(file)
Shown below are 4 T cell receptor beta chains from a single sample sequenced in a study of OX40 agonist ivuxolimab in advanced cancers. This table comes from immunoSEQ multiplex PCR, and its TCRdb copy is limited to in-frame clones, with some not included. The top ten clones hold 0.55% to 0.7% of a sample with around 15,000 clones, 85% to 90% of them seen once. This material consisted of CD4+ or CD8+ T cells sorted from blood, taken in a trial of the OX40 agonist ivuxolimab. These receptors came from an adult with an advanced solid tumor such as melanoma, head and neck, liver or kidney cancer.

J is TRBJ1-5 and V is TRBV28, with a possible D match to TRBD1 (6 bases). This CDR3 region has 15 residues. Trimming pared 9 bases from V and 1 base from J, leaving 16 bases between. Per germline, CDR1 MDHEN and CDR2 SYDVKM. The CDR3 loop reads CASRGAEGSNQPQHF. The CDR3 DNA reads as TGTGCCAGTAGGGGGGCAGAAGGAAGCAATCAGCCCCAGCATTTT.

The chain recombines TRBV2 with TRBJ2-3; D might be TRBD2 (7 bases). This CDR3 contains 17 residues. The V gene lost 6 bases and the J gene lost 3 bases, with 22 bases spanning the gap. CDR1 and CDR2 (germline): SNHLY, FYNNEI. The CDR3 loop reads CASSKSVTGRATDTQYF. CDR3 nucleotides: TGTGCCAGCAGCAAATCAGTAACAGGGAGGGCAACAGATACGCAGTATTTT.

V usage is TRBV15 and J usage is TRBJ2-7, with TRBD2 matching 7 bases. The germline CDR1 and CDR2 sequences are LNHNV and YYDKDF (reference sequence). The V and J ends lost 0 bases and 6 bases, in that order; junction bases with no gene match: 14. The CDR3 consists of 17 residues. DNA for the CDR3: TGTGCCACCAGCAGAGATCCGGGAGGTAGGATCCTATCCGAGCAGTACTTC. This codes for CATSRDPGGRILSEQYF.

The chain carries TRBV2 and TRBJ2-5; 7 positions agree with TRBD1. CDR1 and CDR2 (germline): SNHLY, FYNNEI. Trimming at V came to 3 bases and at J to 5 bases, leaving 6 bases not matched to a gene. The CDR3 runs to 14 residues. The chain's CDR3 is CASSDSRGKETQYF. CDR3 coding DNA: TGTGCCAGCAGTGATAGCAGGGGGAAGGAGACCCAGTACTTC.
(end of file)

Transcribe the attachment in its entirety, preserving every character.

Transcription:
Shown below are 4 T cell receptor beta chains from a single sample sequenced in a study of OX40 agonist ivuxolimab in advanced cancers. This table comes from immunoSEQ multiplex PCR, and its TCRdb copy is limited to in-frame clones, with some not included. The top ten clones hold 0.55% to 0.7% of a sample with around 15,000 clones, 85% to 90% of them seen once. This material consisted of CD4+ or CD8+ T cells sorted from blood, taken in a trial of the OX40 agonist ivuxolimab. These receptors came from an adult with an advanced solid tumor such as melanoma, head and neck, liver or kidney cancer.

J is TRBJ1-5 and V is TRBV28, with a possible D match to TRBD1 (6 bases). This CDR3 region has 15 residues. Trimming pared 9 bases from V and 1 base from J, leaving 16 bases between. Per germline, CDR1 MDHEN and CDR2 SYDVKM. The CDR3 loop reads CASRGAEGSNQPQHF. The CDR3 DNA reads as TGTGCCAGTAGGGGGGCAGAAGGAAGCAATCAGCCCCAGCATTTT.

The chain recombines TRBV2 with TRBJ2-3; D might be TRBD2 (7 bases). This CDR3 contains 17 residues. The V gene lost 6 bases and the J gene lost 3 bases, with 22 bases spanning the gap. CDR1 and CDR2 (germline): SNHLY, FYNNEI. The CDR3 loop reads CASSKSVTGRATDTQYF. CDR3 nucleotides: TGTGCCAGCAGCAAATCAGTAACAGGGAGGGCAACAGATACGCAGTATTTT.

V usage is TRBV15 and J usage is TRBJ2-7, with TRBD2 matching 7 bases. The germline CDR1 and CDR2 sequences are LNHNV and YYDKDF (reference sequence). The V and J ends lost 0 bases and 6 bases, in that order; junction bases with no gene match: 14. The CDR3 consists of 17 residues. DNA for the CDR3: TGTGCCACCAGCAGAGATCCGGGAGGTAGGATCCTATCCGAGCAGTACTTC. This codes for CATSRDPGGRILSEQYF.

The chain carries TRBV2 and TRBJ2-5; 7 positions agree with TRBD1. CDR1 and CDR2 (germline): SNHLY, FYNNEI. Trimming at V came to 3 bases and at J to 5 bases, leaving 6 bases not matched to a gene. The CDR3 runs to 14 residues. The chain's CDR3 is CASSDSRGKETQYF. CDR3 coding DNA: TGTGCCAGCAGTGATAGCAGGGGGAAGGAGACCCAGTACTTC.